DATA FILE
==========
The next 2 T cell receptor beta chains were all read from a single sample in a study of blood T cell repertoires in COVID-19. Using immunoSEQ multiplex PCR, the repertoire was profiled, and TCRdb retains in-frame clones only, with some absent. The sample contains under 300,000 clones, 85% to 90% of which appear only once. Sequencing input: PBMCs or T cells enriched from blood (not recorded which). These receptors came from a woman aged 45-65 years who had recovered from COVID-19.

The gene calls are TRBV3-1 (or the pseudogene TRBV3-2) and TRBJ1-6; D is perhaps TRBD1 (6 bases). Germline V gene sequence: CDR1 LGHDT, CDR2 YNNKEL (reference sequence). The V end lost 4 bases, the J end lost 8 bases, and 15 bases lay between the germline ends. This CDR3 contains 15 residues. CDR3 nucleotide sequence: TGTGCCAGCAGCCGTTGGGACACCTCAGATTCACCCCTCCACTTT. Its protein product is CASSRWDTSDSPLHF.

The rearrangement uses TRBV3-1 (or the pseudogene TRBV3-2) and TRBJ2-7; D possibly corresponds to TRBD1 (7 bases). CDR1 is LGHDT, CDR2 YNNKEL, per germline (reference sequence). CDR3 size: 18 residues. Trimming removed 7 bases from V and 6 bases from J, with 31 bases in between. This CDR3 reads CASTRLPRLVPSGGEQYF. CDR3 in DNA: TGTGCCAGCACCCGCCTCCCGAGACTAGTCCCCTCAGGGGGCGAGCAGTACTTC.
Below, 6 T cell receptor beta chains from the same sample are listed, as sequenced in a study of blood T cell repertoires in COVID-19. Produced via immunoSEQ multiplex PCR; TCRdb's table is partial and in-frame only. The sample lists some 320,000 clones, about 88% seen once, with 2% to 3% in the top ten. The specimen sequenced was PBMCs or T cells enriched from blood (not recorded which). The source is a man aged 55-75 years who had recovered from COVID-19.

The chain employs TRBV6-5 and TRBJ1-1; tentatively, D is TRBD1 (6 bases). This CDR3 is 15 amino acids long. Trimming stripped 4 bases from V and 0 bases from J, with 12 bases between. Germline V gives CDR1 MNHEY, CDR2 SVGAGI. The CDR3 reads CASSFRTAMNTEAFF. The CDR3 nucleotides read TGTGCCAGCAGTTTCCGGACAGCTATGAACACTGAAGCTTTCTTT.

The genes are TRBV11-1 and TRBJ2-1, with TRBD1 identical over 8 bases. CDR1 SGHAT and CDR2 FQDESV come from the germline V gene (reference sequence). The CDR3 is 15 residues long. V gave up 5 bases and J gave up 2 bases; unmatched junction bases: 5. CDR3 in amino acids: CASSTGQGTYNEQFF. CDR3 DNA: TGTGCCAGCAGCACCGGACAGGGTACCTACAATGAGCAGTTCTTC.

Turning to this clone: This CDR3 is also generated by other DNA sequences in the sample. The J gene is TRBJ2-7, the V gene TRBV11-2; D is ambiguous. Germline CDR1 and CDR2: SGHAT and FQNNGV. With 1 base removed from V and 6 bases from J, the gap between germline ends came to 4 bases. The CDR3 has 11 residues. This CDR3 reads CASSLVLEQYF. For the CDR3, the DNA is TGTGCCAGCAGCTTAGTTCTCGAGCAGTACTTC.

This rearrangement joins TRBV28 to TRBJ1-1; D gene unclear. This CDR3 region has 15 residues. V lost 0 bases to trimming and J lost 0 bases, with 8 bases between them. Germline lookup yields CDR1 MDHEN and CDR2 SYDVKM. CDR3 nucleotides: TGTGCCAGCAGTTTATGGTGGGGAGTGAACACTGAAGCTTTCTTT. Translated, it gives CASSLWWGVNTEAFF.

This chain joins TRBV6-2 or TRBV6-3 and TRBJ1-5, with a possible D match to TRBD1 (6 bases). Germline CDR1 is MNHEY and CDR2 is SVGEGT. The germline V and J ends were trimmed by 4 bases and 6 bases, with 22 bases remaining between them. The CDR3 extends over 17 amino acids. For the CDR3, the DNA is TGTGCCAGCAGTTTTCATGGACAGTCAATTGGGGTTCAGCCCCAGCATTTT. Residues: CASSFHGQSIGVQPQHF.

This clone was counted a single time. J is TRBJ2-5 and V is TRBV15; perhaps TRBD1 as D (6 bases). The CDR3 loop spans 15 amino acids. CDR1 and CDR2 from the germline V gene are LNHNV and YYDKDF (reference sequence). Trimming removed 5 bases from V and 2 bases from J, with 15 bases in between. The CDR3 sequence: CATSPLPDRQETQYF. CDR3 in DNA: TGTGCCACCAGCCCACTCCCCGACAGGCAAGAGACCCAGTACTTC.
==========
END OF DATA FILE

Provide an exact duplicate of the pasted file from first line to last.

The next 2 T cell receptor beta chains were all read from a single sample in a study of blood T cell repertoires in COVID-19. Using immunoSEQ multiplex PCR, the repertoire was profiled, and TCRdb retains in-frame clones only, with some absent. The sample contains under 300,000 clones, 85% to 90% of which appear only once. Sequencing input: PBMCs or T cells enriched from blood (not recorded which). These receptors came from a woman aged 45-65 years who had recovered from COVID-19.

The gene calls are TRBV3-1 (or the pseudogene TRBV3-2) and TRBJ1-6; D is perhaps TRBD1 (6 bases). Germline V gene sequence: CDR1 LGHDT, CDR2 YNNKEL (reference sequence). The V end lost 4 bases, the J end lost 8 bases, and 15 bases lay between the germline ends. This CDR3 contains 15 residues. CDR3 nucleotide sequence: TGTGCCAGCAGCCGTTGGGACACCTCAGATTCACCCCTCCACTTT. Its protein product is CASSRWDTSDSPLHF.

The rearrangement uses TRBV3-1 (or the pseudogene TRBV3-2) and TRBJ2-7; D possibly corresponds to TRBD1 (7 bases). CDR1 is LGHDT, CDR2 YNNKEL, per germline (reference sequence). CDR3 size: 18 residues. Trimming removed 7 bases from V and 6 bases from J, with 31 bases in between. This CDR3 reads CASTRLPRLVPSGGEQYF. CDR3 in DNA: TGTGCCAGCACCCGCCTCCCGAGACTAGTCCCCTCAGGGGGCGAGCAGTACTTC.
Below, 6 T cell receptor beta chains from the same sample are listed, as sequenced in a study of blood T cell repertoires in COVID-19. Produced via immunoSEQ multiplex PCR; TCRdb's table is partial and in-frame only. The sample lists some 320,000 clones, about 88% seen once, with 2% to 3% in the top ten. The specimen sequenced was PBMCs or T cells enriched from blood (not recorded which). The source is a man aged 55-75 years who had recovered from COVID-19.

The chain employs TRBV6-5 and TRBJ1-1; tentatively, D is TRBD1 (6 bases). This CDR3 is 15 amino acids long. Trimming stripped 4 bases from V and 0 bases from J, with 12 bases between. Germline V gives CDR1 MNHEY, CDR2 SVGAGI. The CDR3 reads CASSFRTAMNTEAFF. The CDR3 nucleotides read TGTGCCAGCAGTTTCCGGACAGCTATGAACACTGAAGCTTTCTTT.

The genes are TRBV11-1 and TRBJ2-1, with TRBD1 identical over 8 bases. CDR1 SGHAT and CDR2 FQDESV come from the germline V gene (reference sequence). The CDR3 is 15 residues long. V gave up 5 bases and J gave up 2 bases; unmatched junction bases: 5. CDR3 in amino acids: CASSTGQGTYNEQFF. CDR3 DNA: TGTGCCAGCAGCACCGGACAGGGTACCTACAATGAGCAGTTCTTC.

Turning to this clone: This CDR3 is also generated by other DNA sequences in the sample. The J gene is TRBJ2-7, the V gene TRBV11-2; D is ambiguous. Germline CDR1 and CDR2: SGHAT and FQNNGV. With 1 base removed from V and 6 bases from J, the gap between germline ends came to 4 bases. The CDR3 has 11 residues. This CDR3 reads CASSLVLEQYF. For the CDR3, the DNA is TGTGCCAGCAGCTTAGTTCTCGAGCAGTACTTC.

This rearrangement joins TRBV28 to TRBJ1-1; D gene unclear. This CDR3 region has 15 residues. V lost 0 bases to trimming and J lost 0 bases, with 8 bases between them. Germline lookup yields CDR1 MDHEN and CDR2 SYDVKM. CDR3 nucleotides: TGTGCCAGCAGTTTATGGTGGGGAGTGAACACTGAAGCTTTCTTT. Translated, it gives CASSLWWGVNTEAFF.

This chain joins TRBV6-2 or TRBV6-3 and TRBJ1-5, with a possible D match to TRBD1 (6 bases). Germline CDR1 is MNHEY and CDR2 is SVGEGT. The germline V and J ends were trimmed by 4 bases and 6 bases, with 22 bases remaining between them. The CDR3 extends over 17 amino acids. For the CDR3, the DNA is TGTGCCAGCAGTTTTCATGGACAGTCAATTGGGGTTCAGCCCCAGCATTTT. Residues: CASSFHGQSIGVQPQHF.

This clone was counted a single time. J is TRBJ2-5 and V is TRBV15; perhaps TRBD1 as D (6 bases). The CDR3 loop spans 15 amino acids. CDR1 and CDR2 from the germline V gene are LNHNV and YYDKDF (reference sequence). Trimming removed 5 bases from V and 2 bases from J, with 15 bases in between. The CDR3 sequence: CATSPLPDRQETQYF. CDR3 in DNA: TGTGCCACCAGCCCACTCCCCGACAGGCAAGAGACCCAGTACTTC.